Can those everyday commands be used in 3D? Of course they can! We have already seen the
LINE command, layers, and other properties. Let's see some particularities and 3D applications and learn that a whole bunch of known commands can also be applied.
LINE command can have its endpoints anywhere, so it's a real 3D command. But circles, arcs, and polylines (including polygons and rectangles) are drawn on the working plane (called active coordinate system) or a plane parallel to the working plane.
Some commands work only on the objects plane, not necessary the active working plane. Examples are
There are also some that work only in relation to the active working plane such as
ARRAYCLASSIC (ARRAY before version 2012), and
Next are editing commands that have special 3D features:
EXTEND: Both commands have an option, Project, which specifies if linear objects are cut or extended to the boundaries related to the current coordinate system or the current view. This allows for cutting or extending objects that, in the current view, seems to be on the same plane, but are really on different planes.
ARRAY: This command changed a lot in version 2012. Now, we have three different commands for rectangular, polar, and path arrays. Among multiple options, there are two with special importance for 3D: Rows, where we can define a number of rows with a height distance, and Levels also with a variation in height.
No one can use AutoCAD without inquiring for information from time-to-time. The
DIST command allows you to obtain the 3D distance, and also increments in X, Y, and Z directions, between two points. Another important command is
ID (or from the Tools menu bar, Inquiry | ID Point), for inquiring about the absolute coordinates of points.
Blocks work exactly the same way in 2D or 3D. When inserting a block with non-uniform scale, we can specify a different scale for the Z direction.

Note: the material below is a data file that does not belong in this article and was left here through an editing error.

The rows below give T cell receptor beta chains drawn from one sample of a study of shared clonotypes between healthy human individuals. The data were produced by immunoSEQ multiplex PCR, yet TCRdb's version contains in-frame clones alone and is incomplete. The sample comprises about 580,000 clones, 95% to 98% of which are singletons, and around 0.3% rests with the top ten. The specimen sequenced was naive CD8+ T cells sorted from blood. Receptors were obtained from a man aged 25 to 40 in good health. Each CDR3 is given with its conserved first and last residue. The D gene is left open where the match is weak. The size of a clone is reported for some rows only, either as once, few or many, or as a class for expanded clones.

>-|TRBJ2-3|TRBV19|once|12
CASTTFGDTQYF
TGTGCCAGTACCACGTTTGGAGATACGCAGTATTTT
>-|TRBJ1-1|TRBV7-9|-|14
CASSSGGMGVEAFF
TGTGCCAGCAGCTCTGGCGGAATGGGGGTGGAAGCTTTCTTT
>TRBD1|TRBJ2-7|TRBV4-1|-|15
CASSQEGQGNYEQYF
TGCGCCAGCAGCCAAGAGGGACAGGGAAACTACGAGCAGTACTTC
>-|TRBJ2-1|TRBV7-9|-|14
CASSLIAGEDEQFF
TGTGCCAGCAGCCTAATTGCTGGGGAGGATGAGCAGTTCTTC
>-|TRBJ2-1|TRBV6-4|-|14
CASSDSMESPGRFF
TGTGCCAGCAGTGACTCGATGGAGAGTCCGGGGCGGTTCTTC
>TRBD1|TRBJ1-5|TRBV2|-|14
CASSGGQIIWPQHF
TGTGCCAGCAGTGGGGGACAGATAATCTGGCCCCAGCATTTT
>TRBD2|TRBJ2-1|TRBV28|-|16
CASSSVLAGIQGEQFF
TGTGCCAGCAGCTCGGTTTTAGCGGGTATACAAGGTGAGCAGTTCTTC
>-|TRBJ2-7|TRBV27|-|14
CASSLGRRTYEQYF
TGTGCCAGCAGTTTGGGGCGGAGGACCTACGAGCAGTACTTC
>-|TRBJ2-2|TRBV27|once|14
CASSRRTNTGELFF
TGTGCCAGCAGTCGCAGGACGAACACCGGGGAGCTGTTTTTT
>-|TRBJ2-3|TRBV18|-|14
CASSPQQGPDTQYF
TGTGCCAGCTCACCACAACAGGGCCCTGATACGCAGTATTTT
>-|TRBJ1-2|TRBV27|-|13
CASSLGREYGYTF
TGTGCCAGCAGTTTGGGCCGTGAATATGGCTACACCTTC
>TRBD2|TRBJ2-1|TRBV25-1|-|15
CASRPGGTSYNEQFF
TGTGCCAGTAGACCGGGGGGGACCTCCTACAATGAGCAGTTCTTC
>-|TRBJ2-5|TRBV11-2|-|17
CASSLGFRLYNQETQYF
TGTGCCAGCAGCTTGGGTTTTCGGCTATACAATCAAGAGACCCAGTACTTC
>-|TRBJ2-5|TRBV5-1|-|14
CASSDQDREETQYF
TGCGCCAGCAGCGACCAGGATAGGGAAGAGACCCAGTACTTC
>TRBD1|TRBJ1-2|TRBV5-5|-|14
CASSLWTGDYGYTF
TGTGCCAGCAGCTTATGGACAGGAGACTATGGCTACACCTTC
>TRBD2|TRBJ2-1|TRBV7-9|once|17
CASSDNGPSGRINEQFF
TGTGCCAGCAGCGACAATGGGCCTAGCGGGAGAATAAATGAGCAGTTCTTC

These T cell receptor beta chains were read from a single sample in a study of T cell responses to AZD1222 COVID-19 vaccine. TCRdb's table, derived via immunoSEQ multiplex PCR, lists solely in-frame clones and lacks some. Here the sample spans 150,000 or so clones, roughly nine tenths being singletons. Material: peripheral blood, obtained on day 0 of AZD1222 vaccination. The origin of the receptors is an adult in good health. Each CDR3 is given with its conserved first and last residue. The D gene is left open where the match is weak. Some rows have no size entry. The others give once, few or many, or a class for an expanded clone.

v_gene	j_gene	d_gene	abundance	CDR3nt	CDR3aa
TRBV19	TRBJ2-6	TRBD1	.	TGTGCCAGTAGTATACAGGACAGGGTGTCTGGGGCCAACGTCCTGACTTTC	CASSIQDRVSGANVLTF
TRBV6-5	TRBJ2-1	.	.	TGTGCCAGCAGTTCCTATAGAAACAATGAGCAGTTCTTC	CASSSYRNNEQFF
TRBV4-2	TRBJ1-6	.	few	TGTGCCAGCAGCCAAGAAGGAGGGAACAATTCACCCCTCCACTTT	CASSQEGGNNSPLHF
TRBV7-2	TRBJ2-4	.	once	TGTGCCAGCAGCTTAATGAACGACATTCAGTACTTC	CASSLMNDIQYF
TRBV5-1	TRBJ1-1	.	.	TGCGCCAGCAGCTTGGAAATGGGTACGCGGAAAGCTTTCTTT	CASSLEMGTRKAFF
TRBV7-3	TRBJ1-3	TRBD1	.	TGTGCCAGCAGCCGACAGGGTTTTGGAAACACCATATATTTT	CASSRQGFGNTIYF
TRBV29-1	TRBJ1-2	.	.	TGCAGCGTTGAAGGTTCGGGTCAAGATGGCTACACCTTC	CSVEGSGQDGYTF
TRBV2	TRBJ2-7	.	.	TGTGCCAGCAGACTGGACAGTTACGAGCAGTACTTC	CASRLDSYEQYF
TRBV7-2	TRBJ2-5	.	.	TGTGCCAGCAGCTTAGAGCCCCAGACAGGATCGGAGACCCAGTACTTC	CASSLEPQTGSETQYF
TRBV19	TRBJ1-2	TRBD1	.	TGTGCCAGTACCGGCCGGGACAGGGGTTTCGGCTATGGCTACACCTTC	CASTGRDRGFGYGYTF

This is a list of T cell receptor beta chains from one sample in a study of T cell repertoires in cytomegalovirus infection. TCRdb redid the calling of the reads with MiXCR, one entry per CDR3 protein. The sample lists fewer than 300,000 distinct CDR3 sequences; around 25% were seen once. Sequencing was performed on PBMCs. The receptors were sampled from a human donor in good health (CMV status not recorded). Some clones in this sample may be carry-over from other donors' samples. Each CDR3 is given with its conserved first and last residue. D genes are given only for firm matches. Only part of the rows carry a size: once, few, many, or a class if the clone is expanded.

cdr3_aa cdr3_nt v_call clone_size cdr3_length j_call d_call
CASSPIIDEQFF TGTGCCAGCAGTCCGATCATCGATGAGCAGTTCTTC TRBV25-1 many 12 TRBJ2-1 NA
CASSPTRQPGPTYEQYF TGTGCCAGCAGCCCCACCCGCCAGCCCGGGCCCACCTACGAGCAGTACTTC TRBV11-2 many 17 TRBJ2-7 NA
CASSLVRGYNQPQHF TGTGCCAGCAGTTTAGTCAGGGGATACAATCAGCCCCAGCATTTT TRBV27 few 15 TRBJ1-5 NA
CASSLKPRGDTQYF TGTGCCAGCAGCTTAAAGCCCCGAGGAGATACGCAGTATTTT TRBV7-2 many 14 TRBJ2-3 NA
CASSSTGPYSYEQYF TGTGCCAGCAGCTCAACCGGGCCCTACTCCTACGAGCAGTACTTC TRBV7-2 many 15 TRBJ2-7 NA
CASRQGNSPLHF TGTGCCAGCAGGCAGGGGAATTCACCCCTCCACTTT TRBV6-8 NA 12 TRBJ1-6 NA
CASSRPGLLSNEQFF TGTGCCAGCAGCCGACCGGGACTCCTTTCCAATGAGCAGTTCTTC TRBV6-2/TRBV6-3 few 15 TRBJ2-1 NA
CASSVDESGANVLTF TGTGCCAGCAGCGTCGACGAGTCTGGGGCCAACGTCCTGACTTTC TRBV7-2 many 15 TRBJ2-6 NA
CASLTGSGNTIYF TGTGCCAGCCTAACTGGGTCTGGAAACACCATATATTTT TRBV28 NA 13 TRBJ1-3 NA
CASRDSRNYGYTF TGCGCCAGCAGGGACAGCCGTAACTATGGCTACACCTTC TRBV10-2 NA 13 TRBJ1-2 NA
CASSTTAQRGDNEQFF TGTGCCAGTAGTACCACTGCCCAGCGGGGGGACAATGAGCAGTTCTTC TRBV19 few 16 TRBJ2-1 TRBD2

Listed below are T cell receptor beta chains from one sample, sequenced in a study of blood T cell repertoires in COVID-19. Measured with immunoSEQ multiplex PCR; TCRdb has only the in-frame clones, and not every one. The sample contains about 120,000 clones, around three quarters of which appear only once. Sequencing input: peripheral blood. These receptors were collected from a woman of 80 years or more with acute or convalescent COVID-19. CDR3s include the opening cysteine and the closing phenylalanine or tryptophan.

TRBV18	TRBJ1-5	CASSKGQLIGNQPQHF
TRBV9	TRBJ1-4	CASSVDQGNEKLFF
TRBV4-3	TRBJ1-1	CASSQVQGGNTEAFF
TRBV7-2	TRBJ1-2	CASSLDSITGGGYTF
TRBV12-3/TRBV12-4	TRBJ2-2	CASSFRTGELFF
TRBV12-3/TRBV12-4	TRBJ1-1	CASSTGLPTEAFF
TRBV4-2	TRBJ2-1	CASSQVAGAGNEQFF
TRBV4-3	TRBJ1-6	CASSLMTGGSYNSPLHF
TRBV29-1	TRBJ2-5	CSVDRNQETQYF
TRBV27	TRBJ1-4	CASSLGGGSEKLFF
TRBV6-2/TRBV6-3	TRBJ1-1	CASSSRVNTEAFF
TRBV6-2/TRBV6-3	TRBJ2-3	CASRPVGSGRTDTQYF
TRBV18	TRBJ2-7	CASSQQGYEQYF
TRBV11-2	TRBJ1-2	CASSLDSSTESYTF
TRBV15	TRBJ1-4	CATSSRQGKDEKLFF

Regions are 2D opaque closed objects that are frequently used in 3D. Besides 3D, they can be very useful for extracting areas, inertia moments, and other geometric properties.
To create regions, we must have their contours already drawn. Contours can be lines, arcs, circles, ellipses, elliptical arcs, and splines. In 2D, regions are created with two commands:
REGION: This command (alias
REG) creates regions from closed objects or sets of linear objects that define a closed boundary. It only prompts for the selection of objects and the original objects by default are deleted.
Start AutoCAD and create some 2D linear objects, similar to those shown in the following image. For now, dimensions are not important.
Create a new layer called
REGIONS, assign a different color to it, and activate it.
BOUNDARYcommand (or use
BOalias). On the dialog box shown in Object type list, choose Region. Select the Pick Points button. The dialog box disappears.
Specify the four points inside the closed area, shown on the image and press Enter. The four regions are created. Freeze layer 0 to view only the regions.
Regions are opaque. To check, apply the
VS) command (explained in the next chapter). Choose the Realistic option:
We don't need to save this drawing.